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Wyoming Cybersecurity Competition offered again for small businesses in 2021

Kelly Hahn, HR Director for Wyoming Roofing LLC with her Second Place 2020 Cybersecurity...
Kelly Hahn, HR Director for Wyoming Roofing LLC with her Second Place 2020 Cybersecurity Competition for Small Businesses certificate(Cyber Wyoming Alliance)
Published: Dec. 1, 2020 at 11:28 AM CST
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LARAMIE, Wyo. (PRESS RELEASE) - Celebrating its fourth year, the Wyoming Cybersecurity Competition for Small Businesses is beginning on Feb 1 and encourages a human-centric approach to cyber leadership in small businesses that don’t have full time technology help.

Any small Wyoming business can enter the competition and receive free basic cybersecurity business counseling services. Cybersecurity business counseling services help establish a cyber leader in the office who may not be technically inclined, but is provided the tools and support to be successful in protecting the company. “We have had office specialists, marketing managers, and HR managers take the lead on cybersecurity in some offices with great success,” said Laura Baker, Executive Director of CyberWyoming, “You do not have to be technical at all.”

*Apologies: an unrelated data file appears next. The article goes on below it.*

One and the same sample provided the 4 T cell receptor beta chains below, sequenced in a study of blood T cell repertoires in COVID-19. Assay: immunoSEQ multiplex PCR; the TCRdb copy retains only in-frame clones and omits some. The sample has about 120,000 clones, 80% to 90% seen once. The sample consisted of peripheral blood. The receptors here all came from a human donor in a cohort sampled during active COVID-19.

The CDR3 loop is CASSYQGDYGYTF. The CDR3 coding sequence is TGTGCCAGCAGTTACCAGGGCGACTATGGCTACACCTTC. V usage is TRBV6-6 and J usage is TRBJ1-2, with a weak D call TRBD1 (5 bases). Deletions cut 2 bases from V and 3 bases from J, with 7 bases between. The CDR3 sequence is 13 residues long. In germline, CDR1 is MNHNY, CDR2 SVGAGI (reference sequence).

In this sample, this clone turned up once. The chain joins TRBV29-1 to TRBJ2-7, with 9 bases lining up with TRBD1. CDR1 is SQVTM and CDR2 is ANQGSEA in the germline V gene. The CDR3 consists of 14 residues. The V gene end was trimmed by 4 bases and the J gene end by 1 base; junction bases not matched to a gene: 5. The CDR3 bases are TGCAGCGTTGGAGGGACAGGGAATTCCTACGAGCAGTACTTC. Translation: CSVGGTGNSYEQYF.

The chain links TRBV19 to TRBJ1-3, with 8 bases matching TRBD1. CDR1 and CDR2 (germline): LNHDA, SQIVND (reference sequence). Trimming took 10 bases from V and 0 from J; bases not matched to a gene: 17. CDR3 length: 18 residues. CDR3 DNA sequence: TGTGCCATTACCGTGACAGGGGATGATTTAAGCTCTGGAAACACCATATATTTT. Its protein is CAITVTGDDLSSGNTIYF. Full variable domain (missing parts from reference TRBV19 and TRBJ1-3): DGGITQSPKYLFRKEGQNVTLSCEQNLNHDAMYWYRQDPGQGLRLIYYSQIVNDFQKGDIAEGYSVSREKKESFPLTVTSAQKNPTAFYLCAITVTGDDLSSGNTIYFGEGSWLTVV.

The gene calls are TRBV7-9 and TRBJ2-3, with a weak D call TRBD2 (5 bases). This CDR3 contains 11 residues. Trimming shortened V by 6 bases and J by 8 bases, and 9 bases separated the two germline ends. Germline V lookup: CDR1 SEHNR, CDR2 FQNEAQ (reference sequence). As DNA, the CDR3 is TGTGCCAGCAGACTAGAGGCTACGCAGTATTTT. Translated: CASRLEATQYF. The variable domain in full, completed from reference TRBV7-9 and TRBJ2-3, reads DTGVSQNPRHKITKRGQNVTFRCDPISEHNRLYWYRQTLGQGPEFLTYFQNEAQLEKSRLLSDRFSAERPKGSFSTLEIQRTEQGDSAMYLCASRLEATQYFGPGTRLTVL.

The competition winners speak at the Wyoming Cybersecurity Conference, tentatively scheduled for October 6-8. In addition, winners and participants will be featured in statewide press releases and on CyberWyoming’s website. To enter the competition, email info@cyberwyoming.org or download the application on www.cyberwyoming.org’s website. Final entries are due to the judges on August 31 and CyberWyoming helps participants write up the reports. The judges are recruited via economic development agencies throughout the state and are unknown to CyberWyoming’s staff that helps businesses reach their goals.

Three years ago, Wyoming’s competition garnered national attention from CyberUSA affiliates and two years ago it was adopted by the US ICT Council of Myanmar, an international economic development agency. “It is really exciting to have our ideas used elsewhere in the world,” Baker said.

All small businesses, nonprofits, and home based businesses are welcome to enter. “Our small businesses today are Wyoming’s economic future,” said Baker.